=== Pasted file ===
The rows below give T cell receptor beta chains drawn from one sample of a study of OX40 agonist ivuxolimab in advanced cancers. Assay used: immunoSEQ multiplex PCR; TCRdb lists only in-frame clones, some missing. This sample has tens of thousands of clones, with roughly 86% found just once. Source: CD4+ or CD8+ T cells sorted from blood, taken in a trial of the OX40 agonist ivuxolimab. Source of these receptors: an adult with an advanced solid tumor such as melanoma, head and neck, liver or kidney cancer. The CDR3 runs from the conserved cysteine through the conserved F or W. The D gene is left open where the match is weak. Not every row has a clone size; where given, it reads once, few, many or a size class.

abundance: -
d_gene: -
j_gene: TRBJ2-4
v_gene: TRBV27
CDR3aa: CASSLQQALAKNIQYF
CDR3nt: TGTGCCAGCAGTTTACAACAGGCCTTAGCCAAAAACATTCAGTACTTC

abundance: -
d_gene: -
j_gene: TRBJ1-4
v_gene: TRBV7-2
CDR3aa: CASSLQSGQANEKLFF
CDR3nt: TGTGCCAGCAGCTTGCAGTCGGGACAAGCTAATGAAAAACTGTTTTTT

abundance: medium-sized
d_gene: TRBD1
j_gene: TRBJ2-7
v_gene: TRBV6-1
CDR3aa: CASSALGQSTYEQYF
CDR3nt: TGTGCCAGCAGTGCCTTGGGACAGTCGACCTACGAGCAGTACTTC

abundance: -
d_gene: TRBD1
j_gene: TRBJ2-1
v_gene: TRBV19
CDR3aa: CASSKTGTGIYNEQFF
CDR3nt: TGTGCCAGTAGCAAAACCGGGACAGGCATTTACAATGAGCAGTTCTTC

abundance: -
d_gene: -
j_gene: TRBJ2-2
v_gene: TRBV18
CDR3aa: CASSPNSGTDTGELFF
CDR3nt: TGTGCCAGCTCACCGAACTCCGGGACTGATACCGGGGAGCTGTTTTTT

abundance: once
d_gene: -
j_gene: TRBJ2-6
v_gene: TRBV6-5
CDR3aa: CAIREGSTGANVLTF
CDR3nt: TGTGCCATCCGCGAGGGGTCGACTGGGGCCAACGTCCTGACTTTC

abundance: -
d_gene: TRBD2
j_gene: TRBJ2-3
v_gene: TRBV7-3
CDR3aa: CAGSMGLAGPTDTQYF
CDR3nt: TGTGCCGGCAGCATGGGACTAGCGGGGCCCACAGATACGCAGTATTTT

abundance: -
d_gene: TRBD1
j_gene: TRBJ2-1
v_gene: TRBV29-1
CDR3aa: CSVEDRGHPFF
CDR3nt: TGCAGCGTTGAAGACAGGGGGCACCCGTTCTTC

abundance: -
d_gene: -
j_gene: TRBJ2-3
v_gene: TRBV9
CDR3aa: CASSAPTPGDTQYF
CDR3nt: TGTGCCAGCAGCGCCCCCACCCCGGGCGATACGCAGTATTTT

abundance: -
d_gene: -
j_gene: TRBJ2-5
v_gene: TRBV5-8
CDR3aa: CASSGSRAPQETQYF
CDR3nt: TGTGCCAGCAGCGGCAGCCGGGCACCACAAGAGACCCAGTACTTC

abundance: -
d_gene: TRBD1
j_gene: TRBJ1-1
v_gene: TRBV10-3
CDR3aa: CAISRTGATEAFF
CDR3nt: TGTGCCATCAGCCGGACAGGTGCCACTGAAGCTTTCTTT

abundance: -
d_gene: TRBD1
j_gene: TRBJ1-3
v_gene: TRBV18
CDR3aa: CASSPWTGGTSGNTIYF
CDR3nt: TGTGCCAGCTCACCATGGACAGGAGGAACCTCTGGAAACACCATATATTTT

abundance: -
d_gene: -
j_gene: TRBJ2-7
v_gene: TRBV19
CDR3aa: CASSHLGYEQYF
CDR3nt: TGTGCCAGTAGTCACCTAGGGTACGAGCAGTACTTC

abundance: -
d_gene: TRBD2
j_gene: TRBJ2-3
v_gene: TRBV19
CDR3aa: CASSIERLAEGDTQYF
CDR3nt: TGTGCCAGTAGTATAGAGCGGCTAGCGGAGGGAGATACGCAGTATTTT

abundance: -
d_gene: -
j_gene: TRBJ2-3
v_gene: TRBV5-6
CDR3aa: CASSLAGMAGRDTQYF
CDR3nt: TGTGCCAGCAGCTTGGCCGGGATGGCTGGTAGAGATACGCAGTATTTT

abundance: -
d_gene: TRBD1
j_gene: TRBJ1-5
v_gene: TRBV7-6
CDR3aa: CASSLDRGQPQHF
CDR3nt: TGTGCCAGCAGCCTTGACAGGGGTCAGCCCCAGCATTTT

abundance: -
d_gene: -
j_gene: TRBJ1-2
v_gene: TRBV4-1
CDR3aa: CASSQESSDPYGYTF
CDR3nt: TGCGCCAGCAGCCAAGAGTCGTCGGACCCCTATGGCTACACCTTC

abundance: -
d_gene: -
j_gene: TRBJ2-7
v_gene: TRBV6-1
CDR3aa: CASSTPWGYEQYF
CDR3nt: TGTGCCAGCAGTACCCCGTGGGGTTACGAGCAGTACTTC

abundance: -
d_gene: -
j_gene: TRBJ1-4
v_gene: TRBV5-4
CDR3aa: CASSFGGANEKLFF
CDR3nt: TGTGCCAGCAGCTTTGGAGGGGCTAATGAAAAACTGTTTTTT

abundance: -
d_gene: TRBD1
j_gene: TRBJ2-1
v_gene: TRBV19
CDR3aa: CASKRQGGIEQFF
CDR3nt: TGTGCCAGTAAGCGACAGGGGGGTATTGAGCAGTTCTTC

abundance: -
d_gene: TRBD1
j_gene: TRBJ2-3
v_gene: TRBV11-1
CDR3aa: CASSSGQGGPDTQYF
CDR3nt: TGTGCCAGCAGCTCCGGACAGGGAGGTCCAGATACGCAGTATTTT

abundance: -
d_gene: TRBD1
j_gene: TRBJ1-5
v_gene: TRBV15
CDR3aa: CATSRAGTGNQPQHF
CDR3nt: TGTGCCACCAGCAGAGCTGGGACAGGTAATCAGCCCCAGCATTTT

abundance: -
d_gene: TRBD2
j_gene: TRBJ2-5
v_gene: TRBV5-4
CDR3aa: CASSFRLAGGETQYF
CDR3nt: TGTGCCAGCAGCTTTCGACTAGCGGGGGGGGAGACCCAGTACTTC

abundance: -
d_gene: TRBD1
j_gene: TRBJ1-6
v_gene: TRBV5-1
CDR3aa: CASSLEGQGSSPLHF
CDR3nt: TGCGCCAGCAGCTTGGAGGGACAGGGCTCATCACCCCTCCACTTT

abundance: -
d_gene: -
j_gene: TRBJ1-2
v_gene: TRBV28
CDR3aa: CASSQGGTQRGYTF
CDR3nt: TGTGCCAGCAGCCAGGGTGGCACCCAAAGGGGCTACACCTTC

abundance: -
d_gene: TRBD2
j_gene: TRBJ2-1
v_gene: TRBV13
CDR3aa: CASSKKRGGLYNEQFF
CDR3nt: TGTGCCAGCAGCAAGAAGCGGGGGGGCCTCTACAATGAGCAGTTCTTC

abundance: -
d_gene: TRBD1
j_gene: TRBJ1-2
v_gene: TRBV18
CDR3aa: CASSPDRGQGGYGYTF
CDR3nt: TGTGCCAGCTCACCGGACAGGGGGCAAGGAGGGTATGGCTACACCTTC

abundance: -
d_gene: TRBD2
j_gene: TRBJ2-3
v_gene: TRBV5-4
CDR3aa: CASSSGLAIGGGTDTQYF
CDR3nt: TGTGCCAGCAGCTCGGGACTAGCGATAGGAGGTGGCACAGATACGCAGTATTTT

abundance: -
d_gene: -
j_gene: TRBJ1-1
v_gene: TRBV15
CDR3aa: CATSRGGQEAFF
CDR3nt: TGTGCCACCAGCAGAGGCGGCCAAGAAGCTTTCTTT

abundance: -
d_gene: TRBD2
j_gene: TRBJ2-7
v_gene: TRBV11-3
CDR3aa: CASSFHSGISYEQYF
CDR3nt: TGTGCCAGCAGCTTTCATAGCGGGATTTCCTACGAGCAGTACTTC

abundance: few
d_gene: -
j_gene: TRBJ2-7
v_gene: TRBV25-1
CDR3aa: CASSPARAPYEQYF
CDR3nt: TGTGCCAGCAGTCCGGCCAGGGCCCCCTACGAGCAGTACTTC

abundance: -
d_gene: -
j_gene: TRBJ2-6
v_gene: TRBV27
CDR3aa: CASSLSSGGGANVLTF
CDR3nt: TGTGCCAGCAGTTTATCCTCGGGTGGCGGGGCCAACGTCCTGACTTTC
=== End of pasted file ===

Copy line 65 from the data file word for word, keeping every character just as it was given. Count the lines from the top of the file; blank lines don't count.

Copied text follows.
v_gene: TRBV10-3